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I'm planning on setting a dual-boot machine with Windows (8.1) and Debian sitting on different partitions of an SSD.

The problem here is my 1.5TB storage drive. I'm planning to use Windows and Debian equally, so I need to format this drive in a way that it works as good as possible on both systems. There's also an additional requirement: Windows should be able to flawlessly work with user folders moved to the storage drive.

So far I'm only looking to the following options:

1) FAT32 is not actually an option, but worth mentioning for others to see, if your storage partition is 32GB or smaller than this is perfect;

2) NTFS. Both Windows and Linux can work with this filesystem, but Linux will probably show very high CPU usage while working with NTFS partitions;

3) Ext4 seems to be the best option, but I can't find any info about how well does Windows handle it. Ext2sd, as well as Paragon software, don't have any information on performance, I'm afraid of it being worse than NTFS in Linux. Also I have no idea how well does it combine with Windows user folders.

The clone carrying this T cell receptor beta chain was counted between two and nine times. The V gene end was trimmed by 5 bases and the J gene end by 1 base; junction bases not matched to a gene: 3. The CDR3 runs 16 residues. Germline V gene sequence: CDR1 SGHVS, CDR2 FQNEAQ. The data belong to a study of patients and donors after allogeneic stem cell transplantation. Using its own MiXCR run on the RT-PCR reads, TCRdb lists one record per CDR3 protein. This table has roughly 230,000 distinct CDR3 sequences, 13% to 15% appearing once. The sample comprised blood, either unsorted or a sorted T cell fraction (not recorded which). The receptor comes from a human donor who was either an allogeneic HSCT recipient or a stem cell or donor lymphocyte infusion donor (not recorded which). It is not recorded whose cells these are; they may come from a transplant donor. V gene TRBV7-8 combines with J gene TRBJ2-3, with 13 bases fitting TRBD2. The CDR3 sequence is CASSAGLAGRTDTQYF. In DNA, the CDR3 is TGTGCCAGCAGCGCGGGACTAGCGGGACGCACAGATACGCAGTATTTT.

Are there any other options I've overlooked? Perhaps, NTFS isn't that bad on a fairly powerful machine? Is EXT4 perfect for this scenario, or it's going to a huge pain to make it work decently on Windows?

marked as duplicate by Keltari, Ramhound, BenjiWiebe, Nifle, Kevin Panko Jan 8 '15 at 2:25

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  • "Linux will probably show very high CPU usage while working with NTFS partitions" Why do you say this? Windows has zero support for Ext4 which means you would have to use third-party software to add that support. – Ramhound Jan 7 '15 at 15:51
  • Consider running one OS native and the other in a virtual machine as a far more useful alternative to dual booting. You can use both at once or switch far more easily, and also share files from one to the other. – JamesRyan Jan 7 '15 at 16:06
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You can't use EXT4 for Windows based systems, you will need to partition the drive into 2 or more partitions, Windows will install on NTFS partitions, these will be created during the installation process, at that time you can specify the size of the partition at the time of install. Linux install after Windows installation will look at the current configuration of the drive and suggest either replacing Windows or install "alongside" Windows, when you choose that option Linux will take available space and create their own partition type, default is EXT4 but you can change that type to BTRFS or other type at the time of installation.

Hope this helps

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